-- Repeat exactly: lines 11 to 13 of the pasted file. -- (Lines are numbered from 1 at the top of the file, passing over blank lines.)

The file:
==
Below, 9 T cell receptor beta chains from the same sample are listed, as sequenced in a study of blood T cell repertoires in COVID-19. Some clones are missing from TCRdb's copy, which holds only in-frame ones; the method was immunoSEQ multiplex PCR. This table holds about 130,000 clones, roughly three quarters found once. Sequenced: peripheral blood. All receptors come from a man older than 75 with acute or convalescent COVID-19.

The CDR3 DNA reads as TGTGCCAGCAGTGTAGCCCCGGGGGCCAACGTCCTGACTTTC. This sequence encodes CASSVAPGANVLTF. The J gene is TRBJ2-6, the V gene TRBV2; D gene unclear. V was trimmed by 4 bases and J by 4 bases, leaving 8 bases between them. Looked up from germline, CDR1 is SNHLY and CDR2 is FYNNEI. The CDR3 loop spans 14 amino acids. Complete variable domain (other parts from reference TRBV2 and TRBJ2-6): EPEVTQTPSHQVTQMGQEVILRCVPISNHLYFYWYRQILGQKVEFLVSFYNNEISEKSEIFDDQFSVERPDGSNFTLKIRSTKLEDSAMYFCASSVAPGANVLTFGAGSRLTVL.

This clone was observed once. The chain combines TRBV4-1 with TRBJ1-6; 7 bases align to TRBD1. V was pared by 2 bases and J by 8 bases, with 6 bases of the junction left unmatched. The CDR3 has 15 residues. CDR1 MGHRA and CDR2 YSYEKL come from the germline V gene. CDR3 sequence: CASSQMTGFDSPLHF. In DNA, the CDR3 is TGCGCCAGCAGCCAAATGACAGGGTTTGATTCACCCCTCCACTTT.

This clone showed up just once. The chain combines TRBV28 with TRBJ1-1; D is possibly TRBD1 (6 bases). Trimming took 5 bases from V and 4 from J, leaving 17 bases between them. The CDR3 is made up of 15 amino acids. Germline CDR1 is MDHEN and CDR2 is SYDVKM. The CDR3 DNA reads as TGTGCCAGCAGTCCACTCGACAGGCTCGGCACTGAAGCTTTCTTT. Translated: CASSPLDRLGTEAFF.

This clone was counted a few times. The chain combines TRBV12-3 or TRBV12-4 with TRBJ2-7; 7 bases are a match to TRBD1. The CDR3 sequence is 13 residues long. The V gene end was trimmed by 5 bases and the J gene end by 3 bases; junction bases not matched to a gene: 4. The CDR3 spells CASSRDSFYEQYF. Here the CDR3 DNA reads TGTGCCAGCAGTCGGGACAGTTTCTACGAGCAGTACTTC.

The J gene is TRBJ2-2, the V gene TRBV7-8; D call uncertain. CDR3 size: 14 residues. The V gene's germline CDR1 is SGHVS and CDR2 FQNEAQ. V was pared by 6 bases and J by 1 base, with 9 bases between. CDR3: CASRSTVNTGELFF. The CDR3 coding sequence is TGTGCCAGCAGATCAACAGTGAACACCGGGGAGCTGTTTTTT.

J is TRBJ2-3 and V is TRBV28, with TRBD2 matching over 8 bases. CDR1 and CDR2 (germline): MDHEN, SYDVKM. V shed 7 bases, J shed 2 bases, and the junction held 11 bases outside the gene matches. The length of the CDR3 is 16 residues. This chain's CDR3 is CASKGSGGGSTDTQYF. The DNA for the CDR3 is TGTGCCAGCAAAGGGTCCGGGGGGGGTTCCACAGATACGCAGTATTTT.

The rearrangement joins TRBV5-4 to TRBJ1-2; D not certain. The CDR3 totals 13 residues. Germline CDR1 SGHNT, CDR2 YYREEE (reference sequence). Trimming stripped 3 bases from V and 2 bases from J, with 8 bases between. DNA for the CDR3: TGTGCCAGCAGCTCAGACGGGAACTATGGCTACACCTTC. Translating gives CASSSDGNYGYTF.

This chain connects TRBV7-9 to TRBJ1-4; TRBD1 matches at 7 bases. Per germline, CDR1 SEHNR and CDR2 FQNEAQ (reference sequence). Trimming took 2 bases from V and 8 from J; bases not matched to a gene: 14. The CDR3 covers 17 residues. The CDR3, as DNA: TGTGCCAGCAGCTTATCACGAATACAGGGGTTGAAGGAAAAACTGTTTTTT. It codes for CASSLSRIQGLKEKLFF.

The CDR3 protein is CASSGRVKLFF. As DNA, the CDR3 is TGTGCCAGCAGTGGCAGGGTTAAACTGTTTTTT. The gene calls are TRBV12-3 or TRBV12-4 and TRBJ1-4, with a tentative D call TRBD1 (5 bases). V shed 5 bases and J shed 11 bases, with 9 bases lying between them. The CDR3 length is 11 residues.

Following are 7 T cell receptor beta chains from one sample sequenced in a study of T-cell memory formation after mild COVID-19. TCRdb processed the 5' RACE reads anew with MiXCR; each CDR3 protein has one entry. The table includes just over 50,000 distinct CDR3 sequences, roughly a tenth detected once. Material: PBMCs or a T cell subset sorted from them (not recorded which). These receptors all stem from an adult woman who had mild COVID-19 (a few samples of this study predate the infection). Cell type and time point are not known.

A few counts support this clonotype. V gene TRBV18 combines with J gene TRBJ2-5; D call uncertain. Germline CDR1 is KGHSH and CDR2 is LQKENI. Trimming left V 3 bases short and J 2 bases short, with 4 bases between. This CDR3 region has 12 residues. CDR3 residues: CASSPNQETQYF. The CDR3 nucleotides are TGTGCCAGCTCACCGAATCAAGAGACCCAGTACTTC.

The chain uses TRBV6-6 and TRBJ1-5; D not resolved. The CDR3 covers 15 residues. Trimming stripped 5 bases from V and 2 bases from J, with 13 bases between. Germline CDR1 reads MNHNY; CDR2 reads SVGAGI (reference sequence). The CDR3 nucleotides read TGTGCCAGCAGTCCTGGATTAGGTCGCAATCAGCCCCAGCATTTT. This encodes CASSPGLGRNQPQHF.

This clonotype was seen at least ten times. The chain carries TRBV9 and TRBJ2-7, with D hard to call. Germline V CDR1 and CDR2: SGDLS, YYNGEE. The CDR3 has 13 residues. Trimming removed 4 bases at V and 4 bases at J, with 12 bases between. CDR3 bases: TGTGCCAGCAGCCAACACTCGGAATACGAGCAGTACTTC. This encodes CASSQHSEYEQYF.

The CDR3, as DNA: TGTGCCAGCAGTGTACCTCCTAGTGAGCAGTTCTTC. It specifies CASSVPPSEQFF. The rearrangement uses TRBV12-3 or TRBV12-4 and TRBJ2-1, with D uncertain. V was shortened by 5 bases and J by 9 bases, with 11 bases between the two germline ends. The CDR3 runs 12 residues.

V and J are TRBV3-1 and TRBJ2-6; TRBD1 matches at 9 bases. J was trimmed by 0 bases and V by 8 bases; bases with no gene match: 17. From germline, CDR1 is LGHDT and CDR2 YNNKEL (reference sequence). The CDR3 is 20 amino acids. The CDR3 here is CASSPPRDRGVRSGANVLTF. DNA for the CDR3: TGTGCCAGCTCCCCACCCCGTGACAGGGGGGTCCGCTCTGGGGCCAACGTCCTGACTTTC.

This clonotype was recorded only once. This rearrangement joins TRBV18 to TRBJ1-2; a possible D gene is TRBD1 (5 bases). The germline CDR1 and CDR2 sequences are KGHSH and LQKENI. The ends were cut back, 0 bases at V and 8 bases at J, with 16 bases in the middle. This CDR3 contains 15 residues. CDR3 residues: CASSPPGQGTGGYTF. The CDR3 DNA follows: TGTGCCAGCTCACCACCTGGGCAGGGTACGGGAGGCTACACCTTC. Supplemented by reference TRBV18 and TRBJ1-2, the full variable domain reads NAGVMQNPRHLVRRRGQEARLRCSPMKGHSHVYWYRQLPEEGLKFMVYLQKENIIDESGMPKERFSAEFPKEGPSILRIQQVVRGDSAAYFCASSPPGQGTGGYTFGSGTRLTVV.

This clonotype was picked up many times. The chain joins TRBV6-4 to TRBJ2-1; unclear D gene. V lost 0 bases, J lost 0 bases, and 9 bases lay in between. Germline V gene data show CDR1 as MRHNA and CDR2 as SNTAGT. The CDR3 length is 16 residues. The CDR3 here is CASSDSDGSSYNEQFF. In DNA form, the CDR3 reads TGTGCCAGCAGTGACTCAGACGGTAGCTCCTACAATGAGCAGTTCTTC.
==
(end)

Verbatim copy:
Following are 7 T cell receptor beta chains from one sample sequenced in a study of T-cell memory formation after mild COVID-19. TCRdb processed the 5' RACE reads anew with MiXCR; each CDR3 protein has one entry. The table includes just over 50,000 distinct CDR3 sequences, roughly a tenth detected once. Material: PBMCs or a T cell subset sorted from them (not recorded which). These receptors all stem from an adult woman who had mild COVID-19 (a few samples of this study predate the infection). Cell type and time point are not known.

A few counts support this clonotype. V gene TRBV18 combines with J gene TRBJ2-5; D call uncertain. Germline CDR1 is KGHSH and CDR2 is LQKENI. Trimming left V 3 bases short and J 2 bases short, with 4 bases between. This CDR3 region has 12 residues. CDR3 residues: CASSPNQETQYF. The CDR3 nucleotides are TGTGCCAGCTCACCGAATCAAGAGACCCAGTACTTC.

The chain uses TRBV6-6 and TRBJ1-5; D not resolved. The CDR3 covers 15 residues. Trimming stripped 5 bases from V and 2 bases from J, with 13 bases between. Germline CDR1 reads MNHNY; CDR2 reads SVGAGI (reference sequence). The CDR3 nucleotides read TGTGCCAGCAGTCCTGGATTAGGTCGCAATCAGCCCCAGCATTTT. This encodes CASSPGLGRNQPQHF.